Repression of emotion is a mechanism and survival skill.
It is useful as an immediate, short-term measure for coping with threatening or overwhelming situations.
Repression as a way of managing difficulties usually begins in childhood and helps children to maintain a degree of emotional stability in painful circumstances.
By using repression, we push away painful or unwanted thoughts, feelings, fantasies, memories and impulses, and store them in our subconscious mind and body.
Repression of emotion involves denial, direction and projecting attention away from feeling and sensations. Through repression, we subconsciously judge our emotional energies as being negative and undesirable and overwhelming, so we block and control them.
But repression of emotion does not make feelings, sensations and emotional energies go away; they are stored and accumulate in the mind and body, and become a potential cause of illness and disease.
Repression can become a habitual way of dealing with difficult emotions, and it can create emotion phobia – a default position of avoiding emotions – as well as all sorts of addictions and distractions.
Here are some of the most common ways in which we use repression:
MIndfulness of emotion is the oppsite of repression of emotion, and it can be used to release and heal repression, gently and compassionately, and thereby to release and heal the past.
Through bring mindfulness to our emotion, we turn and face them with courageous willingness to connect with difficult feelings.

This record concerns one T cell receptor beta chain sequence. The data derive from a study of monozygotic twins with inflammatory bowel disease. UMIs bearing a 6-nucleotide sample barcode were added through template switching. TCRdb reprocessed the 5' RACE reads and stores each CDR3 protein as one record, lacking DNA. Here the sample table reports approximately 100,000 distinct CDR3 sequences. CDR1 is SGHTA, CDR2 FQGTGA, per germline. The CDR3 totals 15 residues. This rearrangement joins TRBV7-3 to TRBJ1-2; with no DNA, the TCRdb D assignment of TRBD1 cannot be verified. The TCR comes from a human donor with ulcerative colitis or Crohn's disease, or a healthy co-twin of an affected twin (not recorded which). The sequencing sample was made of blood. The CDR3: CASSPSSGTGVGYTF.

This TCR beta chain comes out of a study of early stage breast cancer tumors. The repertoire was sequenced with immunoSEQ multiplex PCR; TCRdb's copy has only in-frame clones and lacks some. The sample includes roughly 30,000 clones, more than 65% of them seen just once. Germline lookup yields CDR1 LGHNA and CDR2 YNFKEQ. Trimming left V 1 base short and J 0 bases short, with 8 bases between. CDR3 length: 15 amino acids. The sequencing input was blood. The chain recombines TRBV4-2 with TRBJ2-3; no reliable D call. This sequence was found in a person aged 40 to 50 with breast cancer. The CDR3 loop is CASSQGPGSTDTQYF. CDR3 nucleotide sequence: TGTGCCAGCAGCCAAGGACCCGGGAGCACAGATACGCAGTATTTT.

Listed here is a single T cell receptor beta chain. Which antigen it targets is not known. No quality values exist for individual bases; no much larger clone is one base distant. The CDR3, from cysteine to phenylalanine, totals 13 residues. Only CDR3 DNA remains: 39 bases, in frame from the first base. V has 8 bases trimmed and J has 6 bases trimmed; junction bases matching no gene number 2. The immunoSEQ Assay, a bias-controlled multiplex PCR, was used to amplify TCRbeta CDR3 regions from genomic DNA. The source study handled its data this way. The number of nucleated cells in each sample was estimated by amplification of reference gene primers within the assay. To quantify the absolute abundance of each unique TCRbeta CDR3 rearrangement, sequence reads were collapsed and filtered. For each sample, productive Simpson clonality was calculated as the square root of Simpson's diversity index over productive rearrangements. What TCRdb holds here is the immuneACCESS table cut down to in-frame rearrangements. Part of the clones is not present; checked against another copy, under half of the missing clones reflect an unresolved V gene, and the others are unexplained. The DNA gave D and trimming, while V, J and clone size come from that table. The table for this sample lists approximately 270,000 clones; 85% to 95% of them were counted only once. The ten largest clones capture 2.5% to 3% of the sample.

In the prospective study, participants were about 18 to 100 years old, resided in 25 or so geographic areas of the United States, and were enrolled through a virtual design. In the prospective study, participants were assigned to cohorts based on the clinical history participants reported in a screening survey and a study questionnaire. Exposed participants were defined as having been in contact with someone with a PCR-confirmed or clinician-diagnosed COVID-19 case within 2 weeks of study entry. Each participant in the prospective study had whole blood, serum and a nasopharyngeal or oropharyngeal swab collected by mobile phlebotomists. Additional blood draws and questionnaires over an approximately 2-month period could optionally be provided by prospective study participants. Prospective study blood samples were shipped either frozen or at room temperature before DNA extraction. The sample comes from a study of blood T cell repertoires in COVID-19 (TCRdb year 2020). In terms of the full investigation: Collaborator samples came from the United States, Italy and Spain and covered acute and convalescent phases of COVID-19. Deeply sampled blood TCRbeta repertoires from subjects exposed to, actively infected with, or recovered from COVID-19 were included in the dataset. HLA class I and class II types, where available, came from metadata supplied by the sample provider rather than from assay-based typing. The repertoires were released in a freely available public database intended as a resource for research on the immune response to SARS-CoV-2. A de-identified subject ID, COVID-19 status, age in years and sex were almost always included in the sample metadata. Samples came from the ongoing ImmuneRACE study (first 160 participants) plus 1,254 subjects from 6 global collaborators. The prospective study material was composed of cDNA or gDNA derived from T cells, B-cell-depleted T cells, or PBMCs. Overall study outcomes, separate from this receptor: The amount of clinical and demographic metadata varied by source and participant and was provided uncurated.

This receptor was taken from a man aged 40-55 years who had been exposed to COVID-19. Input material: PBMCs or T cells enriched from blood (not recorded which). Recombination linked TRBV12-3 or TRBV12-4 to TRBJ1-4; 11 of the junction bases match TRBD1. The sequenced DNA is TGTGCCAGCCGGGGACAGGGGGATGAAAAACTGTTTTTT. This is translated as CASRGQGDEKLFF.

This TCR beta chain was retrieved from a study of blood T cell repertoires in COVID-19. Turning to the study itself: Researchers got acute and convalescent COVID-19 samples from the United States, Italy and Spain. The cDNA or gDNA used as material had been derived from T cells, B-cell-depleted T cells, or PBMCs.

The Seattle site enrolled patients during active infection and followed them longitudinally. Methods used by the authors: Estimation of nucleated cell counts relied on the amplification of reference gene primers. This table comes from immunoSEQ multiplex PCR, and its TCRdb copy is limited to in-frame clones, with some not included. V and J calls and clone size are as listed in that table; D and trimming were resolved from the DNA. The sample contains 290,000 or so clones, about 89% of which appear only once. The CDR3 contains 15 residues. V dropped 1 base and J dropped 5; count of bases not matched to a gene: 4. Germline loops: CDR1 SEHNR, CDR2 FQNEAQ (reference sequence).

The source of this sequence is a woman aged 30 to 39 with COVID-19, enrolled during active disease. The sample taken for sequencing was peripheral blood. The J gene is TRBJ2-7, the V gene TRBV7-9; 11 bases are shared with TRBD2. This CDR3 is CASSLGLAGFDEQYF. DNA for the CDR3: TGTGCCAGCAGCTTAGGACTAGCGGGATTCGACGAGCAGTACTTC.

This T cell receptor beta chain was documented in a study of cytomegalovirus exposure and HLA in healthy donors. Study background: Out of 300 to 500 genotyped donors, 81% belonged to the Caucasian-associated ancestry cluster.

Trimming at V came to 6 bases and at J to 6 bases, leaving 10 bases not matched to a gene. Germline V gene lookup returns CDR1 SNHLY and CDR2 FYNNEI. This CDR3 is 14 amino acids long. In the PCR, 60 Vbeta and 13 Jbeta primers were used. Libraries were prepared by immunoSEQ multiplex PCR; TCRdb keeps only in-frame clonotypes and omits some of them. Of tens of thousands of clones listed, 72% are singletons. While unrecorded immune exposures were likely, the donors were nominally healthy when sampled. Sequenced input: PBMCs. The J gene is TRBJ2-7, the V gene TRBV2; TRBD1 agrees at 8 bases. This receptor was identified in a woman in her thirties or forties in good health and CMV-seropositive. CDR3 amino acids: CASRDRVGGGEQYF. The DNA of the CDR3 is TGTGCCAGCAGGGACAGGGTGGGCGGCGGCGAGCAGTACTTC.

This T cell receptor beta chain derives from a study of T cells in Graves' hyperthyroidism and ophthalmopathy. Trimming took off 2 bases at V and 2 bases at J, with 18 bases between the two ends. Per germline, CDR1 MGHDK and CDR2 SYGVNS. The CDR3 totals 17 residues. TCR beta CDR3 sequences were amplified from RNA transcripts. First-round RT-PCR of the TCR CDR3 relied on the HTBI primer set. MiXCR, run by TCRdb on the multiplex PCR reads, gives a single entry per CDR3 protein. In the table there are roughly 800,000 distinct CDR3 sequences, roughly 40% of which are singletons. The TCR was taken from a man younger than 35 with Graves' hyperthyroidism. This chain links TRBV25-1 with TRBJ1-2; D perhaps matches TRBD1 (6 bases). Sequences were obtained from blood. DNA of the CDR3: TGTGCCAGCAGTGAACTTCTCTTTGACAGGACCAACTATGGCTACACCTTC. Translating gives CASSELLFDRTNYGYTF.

Healing often involves consciously turning our attention towards those parts of ourselves that have been ignored. This means listening and responding to our own needs and feelings instead of neglecting them. By avoiding our emotions we create an inner struggle – a struggle between the thinking mind and the feeling body.
The ability to listen to our physical, emotional and spiritual needs, and feelings that accompany them, can be severely restricted when our attention is dominated by the thinking mind.
Psychoneuroimmunology (PNI) is the scientific study of the impact of thoughts, feelings and behavioural patterns of response on our immune system.
In this field of study it has been found that the same biochemical messagers that communicate needs and feelings also regulate the functioning of our immune system.
To the surprise of many immunologists, it turns out that needs, feelings, thoughts and instincts are mediated by chemicals call neuropetides, which also regulate our body’s defence and healing mechanisms.
The more our emotions flow and are expressed appropriately, the better our health and wellness.
Research findings in the field of PNI shattered the myth that ‘negative emotions’ cause immune dysfunction and ‘positive emotions’ promote it.
The critical issue is not the presence of ‘negative emotions’ but whether they are experienced and expressed, or repressed and withheld.